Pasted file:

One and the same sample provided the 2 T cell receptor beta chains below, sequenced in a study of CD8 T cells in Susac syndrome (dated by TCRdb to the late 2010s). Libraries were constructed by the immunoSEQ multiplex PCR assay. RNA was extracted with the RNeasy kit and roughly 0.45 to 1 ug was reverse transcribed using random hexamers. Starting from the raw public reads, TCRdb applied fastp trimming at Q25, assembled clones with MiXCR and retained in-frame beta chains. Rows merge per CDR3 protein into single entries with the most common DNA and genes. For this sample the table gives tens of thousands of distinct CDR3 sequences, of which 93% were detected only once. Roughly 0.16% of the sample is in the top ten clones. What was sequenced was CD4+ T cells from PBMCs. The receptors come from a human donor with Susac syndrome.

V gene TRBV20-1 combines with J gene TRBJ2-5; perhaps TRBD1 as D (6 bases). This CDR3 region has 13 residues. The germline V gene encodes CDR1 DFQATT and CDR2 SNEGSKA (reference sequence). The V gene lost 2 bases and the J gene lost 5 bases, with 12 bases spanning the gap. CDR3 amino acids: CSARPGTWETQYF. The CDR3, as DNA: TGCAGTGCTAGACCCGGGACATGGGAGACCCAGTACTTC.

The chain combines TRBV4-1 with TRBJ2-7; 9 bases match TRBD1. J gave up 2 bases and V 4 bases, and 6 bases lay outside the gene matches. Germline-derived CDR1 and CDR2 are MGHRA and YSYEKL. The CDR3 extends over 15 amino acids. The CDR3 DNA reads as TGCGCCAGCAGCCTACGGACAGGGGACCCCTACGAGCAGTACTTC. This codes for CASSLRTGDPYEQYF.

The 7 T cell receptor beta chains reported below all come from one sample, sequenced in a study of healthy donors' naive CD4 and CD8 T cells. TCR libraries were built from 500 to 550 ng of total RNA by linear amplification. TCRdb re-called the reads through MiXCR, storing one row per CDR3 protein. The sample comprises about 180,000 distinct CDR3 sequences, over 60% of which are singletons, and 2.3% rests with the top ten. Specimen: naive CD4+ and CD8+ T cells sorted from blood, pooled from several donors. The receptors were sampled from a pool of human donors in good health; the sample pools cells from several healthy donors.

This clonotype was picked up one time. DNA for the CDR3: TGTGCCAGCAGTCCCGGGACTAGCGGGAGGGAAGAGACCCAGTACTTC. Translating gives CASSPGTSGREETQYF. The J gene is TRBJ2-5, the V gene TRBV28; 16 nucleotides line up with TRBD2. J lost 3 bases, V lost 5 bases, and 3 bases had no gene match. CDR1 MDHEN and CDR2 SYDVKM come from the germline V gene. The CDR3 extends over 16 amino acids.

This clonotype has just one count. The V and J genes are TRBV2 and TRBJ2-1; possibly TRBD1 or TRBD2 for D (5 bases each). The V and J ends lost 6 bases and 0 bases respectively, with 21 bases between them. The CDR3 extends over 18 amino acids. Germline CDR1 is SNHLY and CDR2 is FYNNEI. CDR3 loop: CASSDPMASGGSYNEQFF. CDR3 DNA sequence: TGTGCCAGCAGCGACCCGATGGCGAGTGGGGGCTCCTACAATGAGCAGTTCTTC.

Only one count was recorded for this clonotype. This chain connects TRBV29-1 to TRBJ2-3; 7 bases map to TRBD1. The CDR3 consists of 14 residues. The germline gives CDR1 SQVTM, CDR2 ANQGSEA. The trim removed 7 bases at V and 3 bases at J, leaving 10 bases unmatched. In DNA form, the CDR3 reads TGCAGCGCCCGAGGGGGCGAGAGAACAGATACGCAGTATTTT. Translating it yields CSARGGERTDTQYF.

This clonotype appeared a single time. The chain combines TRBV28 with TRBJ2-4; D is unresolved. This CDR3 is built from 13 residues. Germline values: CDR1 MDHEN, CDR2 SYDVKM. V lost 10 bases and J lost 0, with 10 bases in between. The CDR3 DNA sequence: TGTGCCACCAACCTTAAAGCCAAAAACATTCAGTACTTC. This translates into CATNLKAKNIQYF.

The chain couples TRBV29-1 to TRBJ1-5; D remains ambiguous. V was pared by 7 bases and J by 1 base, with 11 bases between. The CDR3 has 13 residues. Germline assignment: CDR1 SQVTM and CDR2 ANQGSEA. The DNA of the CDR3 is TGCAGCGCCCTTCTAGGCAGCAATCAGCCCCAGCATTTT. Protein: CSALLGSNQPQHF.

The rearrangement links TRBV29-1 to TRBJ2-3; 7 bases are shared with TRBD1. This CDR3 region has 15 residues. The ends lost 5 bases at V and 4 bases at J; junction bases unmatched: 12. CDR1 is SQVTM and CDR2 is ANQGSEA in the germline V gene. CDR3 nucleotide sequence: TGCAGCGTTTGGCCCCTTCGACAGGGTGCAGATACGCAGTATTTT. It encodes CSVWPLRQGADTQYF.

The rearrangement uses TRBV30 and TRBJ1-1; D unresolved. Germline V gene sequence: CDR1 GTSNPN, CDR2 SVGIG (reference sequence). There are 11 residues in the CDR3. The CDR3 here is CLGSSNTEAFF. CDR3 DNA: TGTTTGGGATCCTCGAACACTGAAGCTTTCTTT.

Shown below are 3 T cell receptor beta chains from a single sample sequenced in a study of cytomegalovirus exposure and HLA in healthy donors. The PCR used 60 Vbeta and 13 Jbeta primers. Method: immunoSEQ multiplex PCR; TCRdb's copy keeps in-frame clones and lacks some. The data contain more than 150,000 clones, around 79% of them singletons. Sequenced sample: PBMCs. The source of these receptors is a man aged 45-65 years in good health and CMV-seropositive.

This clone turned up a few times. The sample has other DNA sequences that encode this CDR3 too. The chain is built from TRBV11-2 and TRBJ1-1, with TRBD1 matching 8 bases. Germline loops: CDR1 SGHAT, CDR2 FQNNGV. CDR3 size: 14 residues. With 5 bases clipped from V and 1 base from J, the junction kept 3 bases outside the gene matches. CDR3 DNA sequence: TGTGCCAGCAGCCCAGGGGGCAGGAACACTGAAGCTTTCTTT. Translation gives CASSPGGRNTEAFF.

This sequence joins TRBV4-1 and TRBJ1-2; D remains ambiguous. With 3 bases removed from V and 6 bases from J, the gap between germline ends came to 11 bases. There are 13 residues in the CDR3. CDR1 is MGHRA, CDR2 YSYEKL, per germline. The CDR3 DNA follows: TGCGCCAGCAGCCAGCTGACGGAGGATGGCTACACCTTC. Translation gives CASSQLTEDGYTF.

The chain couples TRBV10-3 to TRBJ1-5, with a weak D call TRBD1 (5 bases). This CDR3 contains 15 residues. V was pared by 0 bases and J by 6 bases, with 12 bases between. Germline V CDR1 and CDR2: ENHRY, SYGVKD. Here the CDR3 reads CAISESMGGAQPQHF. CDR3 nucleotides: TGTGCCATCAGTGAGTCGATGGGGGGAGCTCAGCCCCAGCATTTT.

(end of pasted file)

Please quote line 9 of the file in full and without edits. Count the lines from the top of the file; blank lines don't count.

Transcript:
The chain couples TRBV29-1 to TRBJ1-5; D remains ambiguous. V was pared by 7 bases and J by 1 base, with 11 bases between. The CDR3 has 13 residues. Germline assignment: CDR1 SQVTM and CDR2 ANQGSEA. The DNA of the CDR3 is TGCAGCGCCCTTCTAGGCAGCAATCAGCCCCAGCATTTT. Protein: CSALLGSNQPQHF.